Chicory is the common name given to a pretty little flowering plant that grows wild on roadsides all over America.
On your travels far and wide, I’m sure you’ve noticed the sturdy little blue flowers along almost every road all summer long. That little flower is called Chicory. Common Chicory (Cichorium intybus) is a bushy perennial herb with blue or lavender flowers. Originating from Europe, it was naturalized in North America, where it has become a common roadside plant. The roots are baked, ground, and used as a coffee substitute and additive in the plant’s Mediterranean region of origin, although its use as a coffee additive is still very popular in India, parts of Southeast Asia and the American South, particularly in New Orleans. It is a staple in Cajun-style red-eye gravy. Common Chicory is also known as blue sailors, succory, and coffeeweed.
The chicory plant is one of the earliest cited in recorded literature. Horace mentions it in reference to his own diet, which he describes as very simple, “As for me, olives, endives (chicory), and mallows provide sustenance.” Lord Monboddo describes the plant in 1779 as the “chicoree,” which the French cultivate as a “pot herb.” In the Napoleonic Era in France, chicory frequently appeared as either an adulterant in coffee or a coffee substitute; this practive also became common in the United States and the United Kingdom. In the US chicory has long veen used as a substitute for coffee in prisons.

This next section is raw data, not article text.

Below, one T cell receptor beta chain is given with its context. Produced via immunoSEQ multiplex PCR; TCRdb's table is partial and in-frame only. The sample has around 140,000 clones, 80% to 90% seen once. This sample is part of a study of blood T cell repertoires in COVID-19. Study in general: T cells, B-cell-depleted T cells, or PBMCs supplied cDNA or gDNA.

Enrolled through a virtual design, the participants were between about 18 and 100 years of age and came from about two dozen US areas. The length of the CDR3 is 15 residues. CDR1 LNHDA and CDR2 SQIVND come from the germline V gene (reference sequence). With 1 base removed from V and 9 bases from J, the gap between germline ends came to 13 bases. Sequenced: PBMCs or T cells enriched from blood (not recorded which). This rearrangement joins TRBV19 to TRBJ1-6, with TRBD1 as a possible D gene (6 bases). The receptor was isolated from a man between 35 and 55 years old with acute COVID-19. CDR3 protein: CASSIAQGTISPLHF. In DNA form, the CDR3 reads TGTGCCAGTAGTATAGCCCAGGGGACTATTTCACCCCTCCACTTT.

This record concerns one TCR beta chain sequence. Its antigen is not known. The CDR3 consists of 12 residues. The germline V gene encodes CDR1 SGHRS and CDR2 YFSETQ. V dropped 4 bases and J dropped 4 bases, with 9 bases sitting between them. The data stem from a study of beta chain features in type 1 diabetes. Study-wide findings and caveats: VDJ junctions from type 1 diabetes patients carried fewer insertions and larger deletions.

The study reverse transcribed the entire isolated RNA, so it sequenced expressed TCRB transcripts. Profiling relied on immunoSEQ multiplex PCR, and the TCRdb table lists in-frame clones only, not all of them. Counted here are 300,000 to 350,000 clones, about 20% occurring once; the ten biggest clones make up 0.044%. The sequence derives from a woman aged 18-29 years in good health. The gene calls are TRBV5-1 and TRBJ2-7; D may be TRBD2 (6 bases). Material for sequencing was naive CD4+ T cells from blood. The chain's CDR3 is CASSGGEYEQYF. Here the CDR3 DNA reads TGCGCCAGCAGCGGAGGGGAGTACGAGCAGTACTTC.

Chicory is an ingredient in typical Roman recipes, generally fried with garlic and red pepper, with its bitter and spicy taste, often together with meat or potatoes.
Chicory, especially the flower, was used as a treatment in Germany, and is recorded in many books as an ancient German treatment for everyday ailments. It is variously used as a tonic and appetite stimulant, and as a treatment for gallstones, gastro-enteritis, sinus problems and cuts and bruises.
The chicory flower is often seen as inspiration for the Romantic concept of the Blue Flower. It was also believed to be able to open locked doors, according to European folklore.
So much history and so many uses for such a pretty little flower!